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Chapter 4

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University of Toronto St. George
Elizabeth Page- Gould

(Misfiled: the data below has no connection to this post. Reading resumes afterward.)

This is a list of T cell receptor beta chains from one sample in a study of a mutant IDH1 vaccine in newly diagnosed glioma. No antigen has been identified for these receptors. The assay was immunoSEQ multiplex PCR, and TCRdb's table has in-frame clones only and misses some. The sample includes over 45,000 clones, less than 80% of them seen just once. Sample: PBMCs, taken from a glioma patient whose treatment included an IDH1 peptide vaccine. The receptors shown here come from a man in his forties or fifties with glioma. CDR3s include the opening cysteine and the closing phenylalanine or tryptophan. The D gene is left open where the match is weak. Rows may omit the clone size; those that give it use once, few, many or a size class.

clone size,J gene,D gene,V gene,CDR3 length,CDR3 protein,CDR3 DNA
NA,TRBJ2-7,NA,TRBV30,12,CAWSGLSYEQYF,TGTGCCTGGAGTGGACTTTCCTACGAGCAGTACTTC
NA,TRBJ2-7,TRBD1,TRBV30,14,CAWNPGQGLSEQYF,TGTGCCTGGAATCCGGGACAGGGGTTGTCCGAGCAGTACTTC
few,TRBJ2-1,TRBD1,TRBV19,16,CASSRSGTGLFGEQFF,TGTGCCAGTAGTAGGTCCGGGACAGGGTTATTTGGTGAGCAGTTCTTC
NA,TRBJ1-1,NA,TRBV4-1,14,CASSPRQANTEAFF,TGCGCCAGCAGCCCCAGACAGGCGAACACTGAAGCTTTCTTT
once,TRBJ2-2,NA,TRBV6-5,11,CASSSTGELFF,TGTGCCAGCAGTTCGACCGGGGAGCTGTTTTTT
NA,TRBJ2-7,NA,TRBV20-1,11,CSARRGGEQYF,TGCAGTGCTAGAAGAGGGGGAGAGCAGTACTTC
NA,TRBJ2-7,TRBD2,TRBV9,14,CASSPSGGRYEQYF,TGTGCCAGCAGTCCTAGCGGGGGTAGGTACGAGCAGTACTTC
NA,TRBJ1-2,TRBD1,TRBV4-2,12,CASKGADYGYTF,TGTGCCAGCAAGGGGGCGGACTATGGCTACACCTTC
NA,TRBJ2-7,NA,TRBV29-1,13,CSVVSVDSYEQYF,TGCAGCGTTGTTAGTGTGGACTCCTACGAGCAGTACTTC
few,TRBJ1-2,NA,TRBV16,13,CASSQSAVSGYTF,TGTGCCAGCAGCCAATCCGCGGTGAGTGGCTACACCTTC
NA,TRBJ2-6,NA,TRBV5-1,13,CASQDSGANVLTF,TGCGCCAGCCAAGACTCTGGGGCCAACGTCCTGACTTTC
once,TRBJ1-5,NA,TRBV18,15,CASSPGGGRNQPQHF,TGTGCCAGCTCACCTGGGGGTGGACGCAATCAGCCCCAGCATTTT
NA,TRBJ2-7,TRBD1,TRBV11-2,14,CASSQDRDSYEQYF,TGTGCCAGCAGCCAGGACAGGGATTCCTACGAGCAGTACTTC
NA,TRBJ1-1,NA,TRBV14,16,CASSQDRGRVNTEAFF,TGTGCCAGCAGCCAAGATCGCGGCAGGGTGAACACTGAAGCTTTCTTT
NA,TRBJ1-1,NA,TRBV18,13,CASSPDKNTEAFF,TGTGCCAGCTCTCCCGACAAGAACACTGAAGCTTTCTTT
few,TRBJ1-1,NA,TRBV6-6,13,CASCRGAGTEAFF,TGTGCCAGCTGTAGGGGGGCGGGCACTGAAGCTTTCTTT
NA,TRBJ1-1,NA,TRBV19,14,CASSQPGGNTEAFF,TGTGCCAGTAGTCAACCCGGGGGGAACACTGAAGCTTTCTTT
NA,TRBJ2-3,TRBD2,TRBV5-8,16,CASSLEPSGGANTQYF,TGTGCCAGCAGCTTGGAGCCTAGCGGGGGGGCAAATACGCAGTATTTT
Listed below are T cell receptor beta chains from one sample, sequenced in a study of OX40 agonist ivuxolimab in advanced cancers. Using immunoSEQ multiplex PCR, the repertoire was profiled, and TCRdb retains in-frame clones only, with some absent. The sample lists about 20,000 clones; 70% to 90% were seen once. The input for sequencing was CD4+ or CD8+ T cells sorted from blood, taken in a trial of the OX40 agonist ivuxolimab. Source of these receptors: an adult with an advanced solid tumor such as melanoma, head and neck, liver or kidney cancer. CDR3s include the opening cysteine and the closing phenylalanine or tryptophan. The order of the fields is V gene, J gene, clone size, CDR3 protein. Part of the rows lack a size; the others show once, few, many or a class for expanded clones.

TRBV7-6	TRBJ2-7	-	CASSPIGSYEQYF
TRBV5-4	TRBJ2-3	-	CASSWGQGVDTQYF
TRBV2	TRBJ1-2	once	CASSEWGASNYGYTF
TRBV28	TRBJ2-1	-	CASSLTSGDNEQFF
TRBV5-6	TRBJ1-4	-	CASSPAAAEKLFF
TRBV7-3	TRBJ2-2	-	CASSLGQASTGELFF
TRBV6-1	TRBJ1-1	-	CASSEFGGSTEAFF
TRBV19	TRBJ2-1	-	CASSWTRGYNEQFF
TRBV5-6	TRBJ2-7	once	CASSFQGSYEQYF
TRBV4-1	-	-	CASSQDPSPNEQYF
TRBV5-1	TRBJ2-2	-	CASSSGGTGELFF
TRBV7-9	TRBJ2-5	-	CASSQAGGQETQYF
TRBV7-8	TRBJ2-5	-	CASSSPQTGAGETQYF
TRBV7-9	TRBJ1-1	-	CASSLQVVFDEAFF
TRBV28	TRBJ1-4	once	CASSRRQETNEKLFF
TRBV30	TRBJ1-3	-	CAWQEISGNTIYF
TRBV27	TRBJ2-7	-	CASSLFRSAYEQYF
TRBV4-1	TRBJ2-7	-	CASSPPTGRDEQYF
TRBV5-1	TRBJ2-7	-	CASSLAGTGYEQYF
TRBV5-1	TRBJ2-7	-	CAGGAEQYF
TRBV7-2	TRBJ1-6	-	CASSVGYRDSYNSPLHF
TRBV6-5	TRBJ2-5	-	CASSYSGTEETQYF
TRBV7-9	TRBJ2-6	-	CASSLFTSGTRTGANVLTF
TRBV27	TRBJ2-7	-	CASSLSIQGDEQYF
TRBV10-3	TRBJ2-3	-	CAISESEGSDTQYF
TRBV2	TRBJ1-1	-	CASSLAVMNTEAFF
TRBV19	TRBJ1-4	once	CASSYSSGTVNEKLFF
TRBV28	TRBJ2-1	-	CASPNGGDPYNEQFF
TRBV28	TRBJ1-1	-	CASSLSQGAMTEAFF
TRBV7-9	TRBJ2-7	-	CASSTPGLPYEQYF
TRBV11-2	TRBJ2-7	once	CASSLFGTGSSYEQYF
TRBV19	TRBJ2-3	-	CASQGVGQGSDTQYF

Chapter 4: Social perception- How We Come to Understand Other People pg96-122 NONVERBAL BEHAVIOUR Display rules: culturally determined rules about which nonverbal behaviours are appropriate to display In Japan, traditional rules say that women should not exhibit a wide uninhibited smile. They generally hide their wide smiles behind their hands, while Western women are encouraged to smile broadly Emblems: nonverbal gestures that have well-understood definitions within a given culture; they usually have direct verbal translations such as the ``okay`` sign. It is not universal Many studies show that women are better at both decoding and encoding nonverbal cues. Men are better at detecting lies (women are polite and tend to turn this off in face of deception) Social role theory: sex differences in social behaviour derive from society`s division of labour between the sexes; this division leads to differences in gender-role expectations and sex-typed skills IMPLICIT PERONALITY THEORIES: FILLING IN THE BLANKS Implicit personality theory: type of schema people use to group various kinds of personality traits together (if someone is kind, people believe he or she is generous as well) CAUSAL ATTRIBUTION: ANSWERING THE ``WHY`` QUESTION Attribution theory: way in which people explain the causes of their own and other people`s behaviour Internal attribution: (people) inference that a person is behaving in a certain way because of something about him or her, such as his or her personality, character, or attitude (poor parenting skills) External attribution: (situation) inference that person is behaving a certain way because something about the situation he or she is in We notice & think about more than 1 piece of info when we form an impression of another person Covariation model: states that you will examine multiple instances of behaviour, occurring at different times and in different situation (friend refuses to lend her car. Has she refused to lend her car in the past? Does she lend it to other people? Does she normally lend things to you?) 3 types of information we examine for covariation: Consensus information- how other people behave toward the same stimulus Distinc
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